Now I need a way to figure out approximately how many people would be likely to be on the rolls for a given district, and thus how frequently they'd start over with the list... but I'll leave that as an exercise for the reader [;)] )
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Re: The Conculture/Conpeople Opinions Thread

Post by Axiem » Mon 03 Jul 2017, 20:41

elemtilas wrote:Next Question: Does your culture have any before or after death customs?
I wish I could answer this for Kuvia currently, but I cannot; it's something that I'm mulling over.

On the other hand, I can answer this for Entleis!

Entleis almost entirely does burial-at-sea for their funerary rites. (Cremation would be used in some cases where they can't easily get the body to the sea, and the ashes would later be spread in the water; this is much more likely in the colonies). Entleis itself being a chain-of-islands nation, this usually isn't that big of a deal.

A lot of this is driven by the general belief of the afterlife, in that there are the islands "Enthala" (literally "island of dawn") and "Endras" (literally "island of dusk")—effectively "heaven" and "hell"—that souls are divided between for their eternal whatever. It's known that practically speaking, the boat eventually sinks, and the bodies are dumped on the ocean floor, but symbolically, it begins the soul's journey to its final resting place.

Funerary rites are typically done within the first week or so of death. A traditional mourning period goes for a month from death-date, though I don't know the full details on that period.

Next question: what material do your conpeople make their clothes out of?
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Re: The Conculture/Conpeople Opinions Thread

Post by alynnidalar » Fri 07 Jul 2017, 14:59

Given my recent post on Sanmran clothing, it just seems appropriate for me to answer this question too, doesn't it?

In the modern era, clothing can be made from any material imaginable: cotton, polyester, even spandex! Historically, cotton or wool would have been used for most clothing; kapan 'overcoats' in particular were usually made of wool (or silk, in formal contexts). Formal clothing was (and often still is) made of embroidered silk or brocade; in particular, sariki robes are almost always made of silk. (a so-called "modern" sariki might be made out of a cheaper material with a printed design instead of embroidery, but you can only wear those to kind of formal events, not super formal events)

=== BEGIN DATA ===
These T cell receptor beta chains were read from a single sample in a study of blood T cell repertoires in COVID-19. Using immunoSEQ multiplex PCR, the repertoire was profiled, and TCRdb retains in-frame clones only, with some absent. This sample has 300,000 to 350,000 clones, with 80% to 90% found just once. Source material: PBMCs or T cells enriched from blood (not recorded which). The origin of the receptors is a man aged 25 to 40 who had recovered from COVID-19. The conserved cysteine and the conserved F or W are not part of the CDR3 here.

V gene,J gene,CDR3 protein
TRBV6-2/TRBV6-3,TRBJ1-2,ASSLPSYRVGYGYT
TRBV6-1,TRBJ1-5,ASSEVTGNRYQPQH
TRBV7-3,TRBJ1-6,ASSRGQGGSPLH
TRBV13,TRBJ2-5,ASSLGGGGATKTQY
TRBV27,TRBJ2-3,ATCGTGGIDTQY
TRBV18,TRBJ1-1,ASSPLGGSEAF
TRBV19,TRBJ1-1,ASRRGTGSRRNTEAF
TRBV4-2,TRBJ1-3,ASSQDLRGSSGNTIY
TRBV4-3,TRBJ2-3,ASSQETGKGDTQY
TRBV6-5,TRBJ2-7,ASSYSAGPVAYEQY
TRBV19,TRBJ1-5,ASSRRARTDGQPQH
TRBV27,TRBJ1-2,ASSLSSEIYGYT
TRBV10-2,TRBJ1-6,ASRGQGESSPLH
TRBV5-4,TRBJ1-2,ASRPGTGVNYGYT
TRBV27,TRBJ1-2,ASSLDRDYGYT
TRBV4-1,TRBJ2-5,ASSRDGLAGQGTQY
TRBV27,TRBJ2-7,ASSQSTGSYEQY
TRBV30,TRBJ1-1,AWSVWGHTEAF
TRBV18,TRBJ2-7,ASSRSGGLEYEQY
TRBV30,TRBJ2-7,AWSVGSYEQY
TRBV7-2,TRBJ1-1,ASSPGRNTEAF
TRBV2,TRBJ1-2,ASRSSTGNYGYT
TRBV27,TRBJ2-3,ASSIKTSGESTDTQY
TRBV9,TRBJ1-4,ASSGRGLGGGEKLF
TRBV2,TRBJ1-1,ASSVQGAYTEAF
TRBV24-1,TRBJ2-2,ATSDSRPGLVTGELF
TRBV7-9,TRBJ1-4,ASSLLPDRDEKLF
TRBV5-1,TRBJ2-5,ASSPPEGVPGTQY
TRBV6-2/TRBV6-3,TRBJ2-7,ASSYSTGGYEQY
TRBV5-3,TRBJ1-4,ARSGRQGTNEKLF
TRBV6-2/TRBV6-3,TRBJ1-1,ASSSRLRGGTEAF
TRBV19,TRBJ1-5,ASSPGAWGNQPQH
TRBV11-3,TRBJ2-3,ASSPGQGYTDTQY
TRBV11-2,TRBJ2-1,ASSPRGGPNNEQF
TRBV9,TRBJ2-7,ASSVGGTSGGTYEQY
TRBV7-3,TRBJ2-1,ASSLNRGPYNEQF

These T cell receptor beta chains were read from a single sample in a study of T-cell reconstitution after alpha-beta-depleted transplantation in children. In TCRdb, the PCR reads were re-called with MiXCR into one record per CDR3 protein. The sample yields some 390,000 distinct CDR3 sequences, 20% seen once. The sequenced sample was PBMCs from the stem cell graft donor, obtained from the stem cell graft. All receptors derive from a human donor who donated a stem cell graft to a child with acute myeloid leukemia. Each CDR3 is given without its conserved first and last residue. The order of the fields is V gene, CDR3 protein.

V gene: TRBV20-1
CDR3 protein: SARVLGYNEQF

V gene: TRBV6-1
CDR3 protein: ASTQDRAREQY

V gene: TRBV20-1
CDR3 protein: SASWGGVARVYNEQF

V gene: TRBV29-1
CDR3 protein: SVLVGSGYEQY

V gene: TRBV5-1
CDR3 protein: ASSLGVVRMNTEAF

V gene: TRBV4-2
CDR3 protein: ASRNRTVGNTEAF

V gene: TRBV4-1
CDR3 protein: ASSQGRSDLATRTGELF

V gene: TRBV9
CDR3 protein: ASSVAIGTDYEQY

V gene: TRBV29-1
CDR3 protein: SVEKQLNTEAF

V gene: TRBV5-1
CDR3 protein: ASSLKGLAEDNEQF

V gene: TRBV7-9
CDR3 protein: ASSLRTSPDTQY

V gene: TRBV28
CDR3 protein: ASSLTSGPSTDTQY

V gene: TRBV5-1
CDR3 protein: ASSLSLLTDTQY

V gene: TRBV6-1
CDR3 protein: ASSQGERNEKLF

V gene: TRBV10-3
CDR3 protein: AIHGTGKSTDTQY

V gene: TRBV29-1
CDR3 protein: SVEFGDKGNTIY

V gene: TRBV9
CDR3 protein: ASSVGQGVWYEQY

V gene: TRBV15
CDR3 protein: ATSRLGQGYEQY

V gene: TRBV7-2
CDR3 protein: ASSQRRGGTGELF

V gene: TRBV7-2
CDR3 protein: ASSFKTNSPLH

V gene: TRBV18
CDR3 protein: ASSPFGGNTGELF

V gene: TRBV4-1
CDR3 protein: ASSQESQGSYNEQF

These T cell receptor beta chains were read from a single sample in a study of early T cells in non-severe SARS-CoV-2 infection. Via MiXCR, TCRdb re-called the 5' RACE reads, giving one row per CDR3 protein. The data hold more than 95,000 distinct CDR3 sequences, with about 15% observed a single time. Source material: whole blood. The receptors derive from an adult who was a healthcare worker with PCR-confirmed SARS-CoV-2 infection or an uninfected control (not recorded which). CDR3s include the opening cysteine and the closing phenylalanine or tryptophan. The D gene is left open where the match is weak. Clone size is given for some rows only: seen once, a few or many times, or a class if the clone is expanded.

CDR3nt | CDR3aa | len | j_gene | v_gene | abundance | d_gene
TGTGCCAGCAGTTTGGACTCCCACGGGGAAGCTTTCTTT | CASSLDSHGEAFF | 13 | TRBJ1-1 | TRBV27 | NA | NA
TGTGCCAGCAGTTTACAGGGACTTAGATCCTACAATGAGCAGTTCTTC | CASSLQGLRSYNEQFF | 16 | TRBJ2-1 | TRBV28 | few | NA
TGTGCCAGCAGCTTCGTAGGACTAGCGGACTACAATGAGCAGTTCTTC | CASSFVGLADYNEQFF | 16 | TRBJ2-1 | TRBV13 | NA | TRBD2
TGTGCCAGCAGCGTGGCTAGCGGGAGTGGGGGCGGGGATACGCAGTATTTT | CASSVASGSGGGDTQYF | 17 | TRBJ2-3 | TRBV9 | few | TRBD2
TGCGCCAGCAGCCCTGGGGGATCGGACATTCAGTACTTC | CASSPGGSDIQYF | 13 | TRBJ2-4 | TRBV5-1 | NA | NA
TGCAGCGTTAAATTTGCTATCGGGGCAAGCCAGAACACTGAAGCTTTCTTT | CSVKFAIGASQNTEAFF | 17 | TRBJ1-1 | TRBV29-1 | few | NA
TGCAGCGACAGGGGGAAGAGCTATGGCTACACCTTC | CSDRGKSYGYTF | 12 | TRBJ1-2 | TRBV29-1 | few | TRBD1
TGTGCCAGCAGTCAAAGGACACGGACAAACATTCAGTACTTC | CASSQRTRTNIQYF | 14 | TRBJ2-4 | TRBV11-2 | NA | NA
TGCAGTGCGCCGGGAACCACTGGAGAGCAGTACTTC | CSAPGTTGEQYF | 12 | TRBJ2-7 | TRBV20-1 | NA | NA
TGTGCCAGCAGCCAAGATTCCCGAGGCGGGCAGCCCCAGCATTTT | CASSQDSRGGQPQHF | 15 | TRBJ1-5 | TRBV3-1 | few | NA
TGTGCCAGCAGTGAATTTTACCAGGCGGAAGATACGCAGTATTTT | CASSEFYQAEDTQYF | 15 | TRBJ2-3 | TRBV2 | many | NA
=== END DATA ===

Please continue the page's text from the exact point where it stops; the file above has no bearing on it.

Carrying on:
I would wager that cotton and polyester and mixes thereof are the most common materials in modern times, however.

Next question: what sort of agriculture/gardening takes place in your culture? I don't mean just commercial farms (although that'd be an answer too), but do people have kitchen gardens, pots of herbs on the kitchen windowsill, grow flowers next to the front step, etc., in addition to more traditional farming?
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Re: The Conculture/Conpeople Opinions Thread

Post by Glenn » Mon 10 Jul 2017, 07:16

alynnidalar wrote:Next question: what sort of agriculture/gardening takes place in your culture? I don't mean just commercial farms (although that'd be an answer too), but do people have kitchen gardens, pots of herbs on the kitchen windowsill, grow flowers next to the front step, etc., in addition to more traditional farming?
My conworld is not very well-developed (alas), but I can answer this one, albeit briefly: